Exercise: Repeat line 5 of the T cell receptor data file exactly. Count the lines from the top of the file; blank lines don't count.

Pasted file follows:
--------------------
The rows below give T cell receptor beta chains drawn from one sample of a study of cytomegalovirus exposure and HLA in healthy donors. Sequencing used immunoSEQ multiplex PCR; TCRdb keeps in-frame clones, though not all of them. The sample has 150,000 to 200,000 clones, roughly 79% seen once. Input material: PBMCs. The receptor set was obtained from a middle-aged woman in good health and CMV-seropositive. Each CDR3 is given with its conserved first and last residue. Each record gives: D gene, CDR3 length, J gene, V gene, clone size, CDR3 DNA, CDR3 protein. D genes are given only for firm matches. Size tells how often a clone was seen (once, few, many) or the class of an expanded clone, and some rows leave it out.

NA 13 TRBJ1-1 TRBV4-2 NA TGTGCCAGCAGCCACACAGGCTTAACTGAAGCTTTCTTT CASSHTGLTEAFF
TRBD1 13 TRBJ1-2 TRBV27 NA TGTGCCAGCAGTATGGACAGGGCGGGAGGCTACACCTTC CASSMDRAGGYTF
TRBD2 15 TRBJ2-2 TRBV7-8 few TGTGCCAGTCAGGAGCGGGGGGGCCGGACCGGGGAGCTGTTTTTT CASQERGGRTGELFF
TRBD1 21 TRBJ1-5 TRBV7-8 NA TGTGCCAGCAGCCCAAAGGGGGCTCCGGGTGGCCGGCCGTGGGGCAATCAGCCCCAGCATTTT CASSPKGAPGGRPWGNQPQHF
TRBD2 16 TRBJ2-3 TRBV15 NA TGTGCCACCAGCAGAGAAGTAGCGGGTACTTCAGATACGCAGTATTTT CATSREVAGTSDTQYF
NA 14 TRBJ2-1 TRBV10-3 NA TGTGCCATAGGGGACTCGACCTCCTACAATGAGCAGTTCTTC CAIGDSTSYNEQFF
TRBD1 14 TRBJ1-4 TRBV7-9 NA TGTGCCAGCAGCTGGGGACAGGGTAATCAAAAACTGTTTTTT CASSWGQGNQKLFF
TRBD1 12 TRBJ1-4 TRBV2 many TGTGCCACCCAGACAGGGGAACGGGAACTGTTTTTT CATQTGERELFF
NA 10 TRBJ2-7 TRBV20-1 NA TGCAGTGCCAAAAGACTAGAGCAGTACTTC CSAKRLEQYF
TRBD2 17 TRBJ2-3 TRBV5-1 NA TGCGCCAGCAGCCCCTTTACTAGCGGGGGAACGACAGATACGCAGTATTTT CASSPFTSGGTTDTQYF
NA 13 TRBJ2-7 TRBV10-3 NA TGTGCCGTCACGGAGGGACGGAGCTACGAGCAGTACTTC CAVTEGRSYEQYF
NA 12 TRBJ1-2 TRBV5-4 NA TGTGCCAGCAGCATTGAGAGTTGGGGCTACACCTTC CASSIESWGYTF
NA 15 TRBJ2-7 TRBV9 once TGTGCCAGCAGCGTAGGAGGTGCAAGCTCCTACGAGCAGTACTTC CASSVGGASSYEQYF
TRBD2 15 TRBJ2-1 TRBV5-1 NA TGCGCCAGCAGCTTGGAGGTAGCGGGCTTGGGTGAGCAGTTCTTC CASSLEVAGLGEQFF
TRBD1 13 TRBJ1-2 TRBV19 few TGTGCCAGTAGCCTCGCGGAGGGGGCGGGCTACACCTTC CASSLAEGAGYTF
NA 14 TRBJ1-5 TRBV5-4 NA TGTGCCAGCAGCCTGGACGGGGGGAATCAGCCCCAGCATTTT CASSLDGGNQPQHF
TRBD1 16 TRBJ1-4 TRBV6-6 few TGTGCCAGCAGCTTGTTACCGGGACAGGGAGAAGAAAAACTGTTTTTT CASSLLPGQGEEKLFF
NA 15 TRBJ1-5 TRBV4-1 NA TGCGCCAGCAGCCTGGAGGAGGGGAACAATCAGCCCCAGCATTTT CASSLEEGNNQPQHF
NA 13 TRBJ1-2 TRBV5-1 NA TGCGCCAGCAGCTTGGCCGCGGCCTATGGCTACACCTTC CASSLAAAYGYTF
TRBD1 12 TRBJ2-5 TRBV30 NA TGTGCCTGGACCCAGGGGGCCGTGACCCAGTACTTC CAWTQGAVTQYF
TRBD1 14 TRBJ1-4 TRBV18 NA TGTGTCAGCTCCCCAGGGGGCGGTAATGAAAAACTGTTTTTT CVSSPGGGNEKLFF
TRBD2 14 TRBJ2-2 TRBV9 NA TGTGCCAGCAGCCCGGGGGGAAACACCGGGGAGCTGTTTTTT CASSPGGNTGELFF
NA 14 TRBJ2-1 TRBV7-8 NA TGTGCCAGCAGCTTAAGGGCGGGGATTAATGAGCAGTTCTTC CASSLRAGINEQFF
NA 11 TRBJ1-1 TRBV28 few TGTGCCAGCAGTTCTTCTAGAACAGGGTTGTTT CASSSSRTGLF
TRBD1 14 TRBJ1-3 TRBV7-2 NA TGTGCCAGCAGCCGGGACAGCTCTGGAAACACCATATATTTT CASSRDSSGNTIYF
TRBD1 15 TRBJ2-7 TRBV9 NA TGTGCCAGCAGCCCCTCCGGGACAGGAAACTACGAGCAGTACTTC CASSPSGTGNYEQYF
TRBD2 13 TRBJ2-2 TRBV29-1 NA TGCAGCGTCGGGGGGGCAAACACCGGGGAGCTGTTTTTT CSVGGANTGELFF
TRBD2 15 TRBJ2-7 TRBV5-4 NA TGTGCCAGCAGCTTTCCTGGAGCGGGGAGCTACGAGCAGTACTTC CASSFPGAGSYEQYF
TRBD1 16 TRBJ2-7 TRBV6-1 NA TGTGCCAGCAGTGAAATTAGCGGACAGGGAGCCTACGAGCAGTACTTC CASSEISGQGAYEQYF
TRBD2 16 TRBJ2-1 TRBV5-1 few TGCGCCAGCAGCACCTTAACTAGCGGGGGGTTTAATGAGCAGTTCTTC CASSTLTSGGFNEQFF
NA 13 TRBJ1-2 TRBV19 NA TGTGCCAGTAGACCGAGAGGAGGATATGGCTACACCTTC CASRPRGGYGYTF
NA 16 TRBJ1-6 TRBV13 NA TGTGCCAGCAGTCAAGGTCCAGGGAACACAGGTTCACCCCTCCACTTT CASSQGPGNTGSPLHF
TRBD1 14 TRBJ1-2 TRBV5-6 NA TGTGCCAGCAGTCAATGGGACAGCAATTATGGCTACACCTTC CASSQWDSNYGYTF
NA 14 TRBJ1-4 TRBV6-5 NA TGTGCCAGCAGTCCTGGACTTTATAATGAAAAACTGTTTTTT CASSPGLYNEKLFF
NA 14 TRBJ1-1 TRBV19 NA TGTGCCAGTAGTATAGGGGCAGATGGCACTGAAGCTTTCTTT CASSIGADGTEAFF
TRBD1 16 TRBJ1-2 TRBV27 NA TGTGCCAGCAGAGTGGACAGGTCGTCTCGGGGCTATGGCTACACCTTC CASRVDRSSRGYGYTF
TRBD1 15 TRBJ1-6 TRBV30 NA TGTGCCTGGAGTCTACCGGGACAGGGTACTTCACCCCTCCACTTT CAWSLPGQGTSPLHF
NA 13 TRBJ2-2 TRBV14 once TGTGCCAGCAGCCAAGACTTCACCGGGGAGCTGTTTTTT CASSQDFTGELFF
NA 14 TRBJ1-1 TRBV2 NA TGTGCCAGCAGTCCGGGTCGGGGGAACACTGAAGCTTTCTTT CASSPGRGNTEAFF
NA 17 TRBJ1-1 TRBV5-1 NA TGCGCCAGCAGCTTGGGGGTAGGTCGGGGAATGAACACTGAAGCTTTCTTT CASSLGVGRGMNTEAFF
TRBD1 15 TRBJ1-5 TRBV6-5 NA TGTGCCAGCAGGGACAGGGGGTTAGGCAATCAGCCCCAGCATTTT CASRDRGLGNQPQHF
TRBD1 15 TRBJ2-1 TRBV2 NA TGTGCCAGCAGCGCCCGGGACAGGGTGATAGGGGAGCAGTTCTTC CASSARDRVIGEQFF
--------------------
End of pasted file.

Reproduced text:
TRBD1 21 TRBJ1-5 TRBV7-8 NA TGTGCCAGCAGCCCAAAGGGGGCTCCGGGTGGCCGGCCGTGGGGCAATCAGCCCCAGCATTTT CASSPKGAPGGRPWGNQPQHF